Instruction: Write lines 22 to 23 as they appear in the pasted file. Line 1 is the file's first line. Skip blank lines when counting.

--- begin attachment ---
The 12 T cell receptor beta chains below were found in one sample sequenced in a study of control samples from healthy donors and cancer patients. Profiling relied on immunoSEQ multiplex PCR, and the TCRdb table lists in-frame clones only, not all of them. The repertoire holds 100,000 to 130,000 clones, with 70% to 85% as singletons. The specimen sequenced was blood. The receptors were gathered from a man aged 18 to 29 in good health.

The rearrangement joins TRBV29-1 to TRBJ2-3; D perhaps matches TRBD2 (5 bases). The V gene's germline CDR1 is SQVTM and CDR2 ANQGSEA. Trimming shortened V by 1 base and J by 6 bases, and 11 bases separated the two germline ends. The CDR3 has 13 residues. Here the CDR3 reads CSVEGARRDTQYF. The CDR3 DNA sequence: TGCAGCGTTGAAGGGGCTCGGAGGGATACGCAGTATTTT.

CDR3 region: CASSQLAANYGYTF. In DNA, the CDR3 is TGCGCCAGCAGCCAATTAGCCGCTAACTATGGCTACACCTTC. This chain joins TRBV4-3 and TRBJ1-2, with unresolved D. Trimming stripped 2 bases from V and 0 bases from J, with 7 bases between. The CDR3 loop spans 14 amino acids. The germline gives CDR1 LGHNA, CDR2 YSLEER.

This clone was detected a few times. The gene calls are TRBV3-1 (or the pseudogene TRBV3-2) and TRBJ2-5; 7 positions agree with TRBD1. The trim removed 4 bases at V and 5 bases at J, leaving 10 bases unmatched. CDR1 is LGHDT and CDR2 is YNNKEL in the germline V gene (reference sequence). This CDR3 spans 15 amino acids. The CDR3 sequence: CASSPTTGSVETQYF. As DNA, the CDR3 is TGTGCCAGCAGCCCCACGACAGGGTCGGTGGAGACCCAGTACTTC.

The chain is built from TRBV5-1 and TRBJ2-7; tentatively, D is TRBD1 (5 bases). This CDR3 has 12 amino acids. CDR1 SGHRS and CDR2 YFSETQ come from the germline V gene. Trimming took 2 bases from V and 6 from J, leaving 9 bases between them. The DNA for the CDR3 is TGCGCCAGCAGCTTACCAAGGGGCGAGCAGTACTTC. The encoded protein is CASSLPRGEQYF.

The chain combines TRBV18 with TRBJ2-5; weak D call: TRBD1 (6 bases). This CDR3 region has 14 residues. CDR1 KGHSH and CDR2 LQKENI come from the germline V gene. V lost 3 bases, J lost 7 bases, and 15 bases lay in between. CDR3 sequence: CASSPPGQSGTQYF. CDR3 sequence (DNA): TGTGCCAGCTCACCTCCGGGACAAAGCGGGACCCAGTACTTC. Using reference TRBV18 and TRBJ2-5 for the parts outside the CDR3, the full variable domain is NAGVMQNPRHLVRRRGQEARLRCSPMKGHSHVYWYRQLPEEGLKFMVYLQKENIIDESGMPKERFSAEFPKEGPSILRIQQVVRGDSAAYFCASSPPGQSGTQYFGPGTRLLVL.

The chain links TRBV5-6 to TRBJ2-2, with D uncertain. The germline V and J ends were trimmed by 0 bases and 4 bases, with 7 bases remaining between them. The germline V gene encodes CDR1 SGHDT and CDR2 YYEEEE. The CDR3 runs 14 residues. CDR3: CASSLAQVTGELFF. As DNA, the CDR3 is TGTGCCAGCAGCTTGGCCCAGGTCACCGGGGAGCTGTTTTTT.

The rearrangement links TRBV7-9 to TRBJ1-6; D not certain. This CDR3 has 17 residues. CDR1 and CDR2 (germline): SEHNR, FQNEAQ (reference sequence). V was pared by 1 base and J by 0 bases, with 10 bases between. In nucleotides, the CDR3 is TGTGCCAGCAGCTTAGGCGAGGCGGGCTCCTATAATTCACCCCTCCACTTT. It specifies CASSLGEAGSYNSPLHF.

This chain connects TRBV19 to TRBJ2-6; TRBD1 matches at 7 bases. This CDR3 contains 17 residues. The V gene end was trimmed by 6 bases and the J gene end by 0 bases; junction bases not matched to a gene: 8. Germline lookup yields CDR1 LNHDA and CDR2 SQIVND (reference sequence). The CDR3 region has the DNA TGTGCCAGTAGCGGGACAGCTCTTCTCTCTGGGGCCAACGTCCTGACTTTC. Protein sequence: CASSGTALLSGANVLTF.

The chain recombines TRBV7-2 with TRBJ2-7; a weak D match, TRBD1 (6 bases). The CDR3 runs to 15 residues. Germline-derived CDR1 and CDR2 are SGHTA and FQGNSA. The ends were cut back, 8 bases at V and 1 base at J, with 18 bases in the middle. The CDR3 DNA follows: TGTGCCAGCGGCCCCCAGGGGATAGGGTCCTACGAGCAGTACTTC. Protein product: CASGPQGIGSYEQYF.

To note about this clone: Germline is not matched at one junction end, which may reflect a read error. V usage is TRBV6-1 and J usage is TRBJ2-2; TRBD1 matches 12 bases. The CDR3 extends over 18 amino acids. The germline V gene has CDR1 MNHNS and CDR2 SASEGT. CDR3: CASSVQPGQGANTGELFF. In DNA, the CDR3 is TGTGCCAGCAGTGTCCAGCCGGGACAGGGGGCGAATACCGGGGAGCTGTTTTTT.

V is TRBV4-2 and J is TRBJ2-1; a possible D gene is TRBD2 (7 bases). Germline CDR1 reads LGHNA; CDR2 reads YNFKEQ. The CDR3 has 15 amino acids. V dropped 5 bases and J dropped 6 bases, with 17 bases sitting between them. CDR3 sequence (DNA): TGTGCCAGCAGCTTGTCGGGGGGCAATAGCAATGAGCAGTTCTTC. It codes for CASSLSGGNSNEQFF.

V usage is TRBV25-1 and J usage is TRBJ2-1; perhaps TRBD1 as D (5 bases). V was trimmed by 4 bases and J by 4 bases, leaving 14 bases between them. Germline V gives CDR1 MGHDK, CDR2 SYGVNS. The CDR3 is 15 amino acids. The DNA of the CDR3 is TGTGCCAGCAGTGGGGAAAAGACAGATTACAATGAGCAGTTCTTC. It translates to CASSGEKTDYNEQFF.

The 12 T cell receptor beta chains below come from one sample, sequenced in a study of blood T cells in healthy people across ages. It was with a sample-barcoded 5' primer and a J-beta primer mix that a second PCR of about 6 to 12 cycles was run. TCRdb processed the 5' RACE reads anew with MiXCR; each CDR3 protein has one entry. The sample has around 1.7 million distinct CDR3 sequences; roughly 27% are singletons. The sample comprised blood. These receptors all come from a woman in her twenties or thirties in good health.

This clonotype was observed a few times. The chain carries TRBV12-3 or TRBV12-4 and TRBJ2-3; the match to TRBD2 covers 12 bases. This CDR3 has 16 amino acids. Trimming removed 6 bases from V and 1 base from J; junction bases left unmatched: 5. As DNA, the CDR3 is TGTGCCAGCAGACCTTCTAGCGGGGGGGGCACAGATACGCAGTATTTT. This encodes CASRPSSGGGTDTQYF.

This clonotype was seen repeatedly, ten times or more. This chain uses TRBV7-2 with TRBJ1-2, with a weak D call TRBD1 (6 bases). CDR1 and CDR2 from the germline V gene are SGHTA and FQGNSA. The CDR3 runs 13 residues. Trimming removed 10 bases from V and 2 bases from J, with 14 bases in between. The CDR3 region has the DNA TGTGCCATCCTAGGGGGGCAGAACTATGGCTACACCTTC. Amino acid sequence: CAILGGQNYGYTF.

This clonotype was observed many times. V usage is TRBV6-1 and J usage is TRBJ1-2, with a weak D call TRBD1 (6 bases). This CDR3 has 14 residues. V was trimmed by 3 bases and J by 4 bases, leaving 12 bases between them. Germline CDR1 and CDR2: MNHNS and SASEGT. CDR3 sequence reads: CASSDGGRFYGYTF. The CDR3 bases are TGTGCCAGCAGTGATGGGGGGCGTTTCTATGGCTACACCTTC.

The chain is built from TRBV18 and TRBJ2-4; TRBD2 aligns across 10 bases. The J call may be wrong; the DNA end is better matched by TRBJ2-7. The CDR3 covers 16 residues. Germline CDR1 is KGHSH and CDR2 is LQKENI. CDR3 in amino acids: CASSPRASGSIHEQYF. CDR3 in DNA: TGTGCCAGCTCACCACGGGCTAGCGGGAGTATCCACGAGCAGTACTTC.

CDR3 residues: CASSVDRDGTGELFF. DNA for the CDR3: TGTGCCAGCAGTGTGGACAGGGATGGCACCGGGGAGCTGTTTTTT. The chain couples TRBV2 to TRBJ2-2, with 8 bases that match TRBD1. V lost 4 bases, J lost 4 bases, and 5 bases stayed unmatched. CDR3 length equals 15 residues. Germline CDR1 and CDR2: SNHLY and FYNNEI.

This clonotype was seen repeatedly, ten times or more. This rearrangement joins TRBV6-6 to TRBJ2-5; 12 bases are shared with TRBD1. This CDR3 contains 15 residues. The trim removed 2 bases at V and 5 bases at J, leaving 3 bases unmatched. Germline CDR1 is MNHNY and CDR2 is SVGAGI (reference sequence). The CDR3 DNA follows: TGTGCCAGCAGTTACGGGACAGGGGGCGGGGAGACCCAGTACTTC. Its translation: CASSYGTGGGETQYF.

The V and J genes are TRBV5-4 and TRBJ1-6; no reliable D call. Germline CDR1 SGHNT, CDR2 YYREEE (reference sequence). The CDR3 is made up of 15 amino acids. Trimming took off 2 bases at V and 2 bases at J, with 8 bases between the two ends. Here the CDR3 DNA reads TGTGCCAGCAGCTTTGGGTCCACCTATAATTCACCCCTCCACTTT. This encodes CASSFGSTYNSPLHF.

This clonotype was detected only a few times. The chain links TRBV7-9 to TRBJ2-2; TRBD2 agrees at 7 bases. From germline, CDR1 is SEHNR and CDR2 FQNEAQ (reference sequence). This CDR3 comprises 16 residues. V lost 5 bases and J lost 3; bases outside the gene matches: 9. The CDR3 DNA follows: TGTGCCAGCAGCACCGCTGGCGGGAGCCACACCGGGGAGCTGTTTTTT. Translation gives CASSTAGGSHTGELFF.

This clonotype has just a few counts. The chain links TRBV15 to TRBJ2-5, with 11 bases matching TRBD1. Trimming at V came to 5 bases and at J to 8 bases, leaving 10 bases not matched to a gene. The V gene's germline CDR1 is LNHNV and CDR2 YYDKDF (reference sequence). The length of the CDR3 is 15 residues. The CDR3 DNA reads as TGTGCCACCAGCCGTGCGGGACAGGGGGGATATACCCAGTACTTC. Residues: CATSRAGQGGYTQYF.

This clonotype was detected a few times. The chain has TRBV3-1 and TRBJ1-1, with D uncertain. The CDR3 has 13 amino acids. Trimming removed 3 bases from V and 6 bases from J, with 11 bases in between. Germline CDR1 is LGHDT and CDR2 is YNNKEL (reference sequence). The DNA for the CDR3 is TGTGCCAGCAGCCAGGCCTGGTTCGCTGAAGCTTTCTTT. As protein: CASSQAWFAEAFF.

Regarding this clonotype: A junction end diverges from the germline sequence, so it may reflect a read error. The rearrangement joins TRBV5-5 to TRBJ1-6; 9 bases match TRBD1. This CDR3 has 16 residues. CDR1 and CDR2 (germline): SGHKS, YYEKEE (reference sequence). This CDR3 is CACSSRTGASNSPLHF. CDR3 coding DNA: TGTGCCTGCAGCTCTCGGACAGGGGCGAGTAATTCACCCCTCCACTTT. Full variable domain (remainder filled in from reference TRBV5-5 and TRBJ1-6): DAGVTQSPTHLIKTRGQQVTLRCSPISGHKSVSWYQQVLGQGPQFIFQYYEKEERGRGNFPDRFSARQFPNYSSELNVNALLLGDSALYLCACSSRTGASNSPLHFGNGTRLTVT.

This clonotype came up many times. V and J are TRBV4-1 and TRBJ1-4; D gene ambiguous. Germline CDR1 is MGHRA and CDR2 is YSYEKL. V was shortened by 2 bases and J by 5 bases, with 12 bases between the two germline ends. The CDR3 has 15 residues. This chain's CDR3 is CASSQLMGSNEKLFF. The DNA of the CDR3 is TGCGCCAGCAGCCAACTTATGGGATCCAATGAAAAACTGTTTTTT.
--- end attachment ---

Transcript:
This clonotype was detected only a few times. The chain links TRBV7-9 to TRBJ2-2; TRBD2 agrees at 7 bases. From germline, CDR1 is SEHNR and CDR2 FQNEAQ (reference sequence). This CDR3 comprises 16 residues. V lost 5 bases and J lost 3; bases outside the gene matches: 9. The CDR3 DNA follows: TGTGCCAGCAGCACCGCTGGCGGGAGCCACACCGGGGAGCTGTTTTTT. Translation gives CASSTAGGSHTGELFF.

This clonotype has just a few counts. The chain links TRBV15 to TRBJ2-5, with 11 bases matching TRBD1. Trimming at V came to 5 bases and at J to 8 bases, leaving 10 bases not matched to a gene. The V gene's germline CDR1 is LNHNV and CDR2 YYDKDF (reference sequence). The length of the CDR3 is 15 residues. The CDR3 DNA reads as TGTGCCACCAGCCGTGCGGGACAGGGGGGATATACCCAGTACTTC. Residues: CATSRAGQGGYTQYF.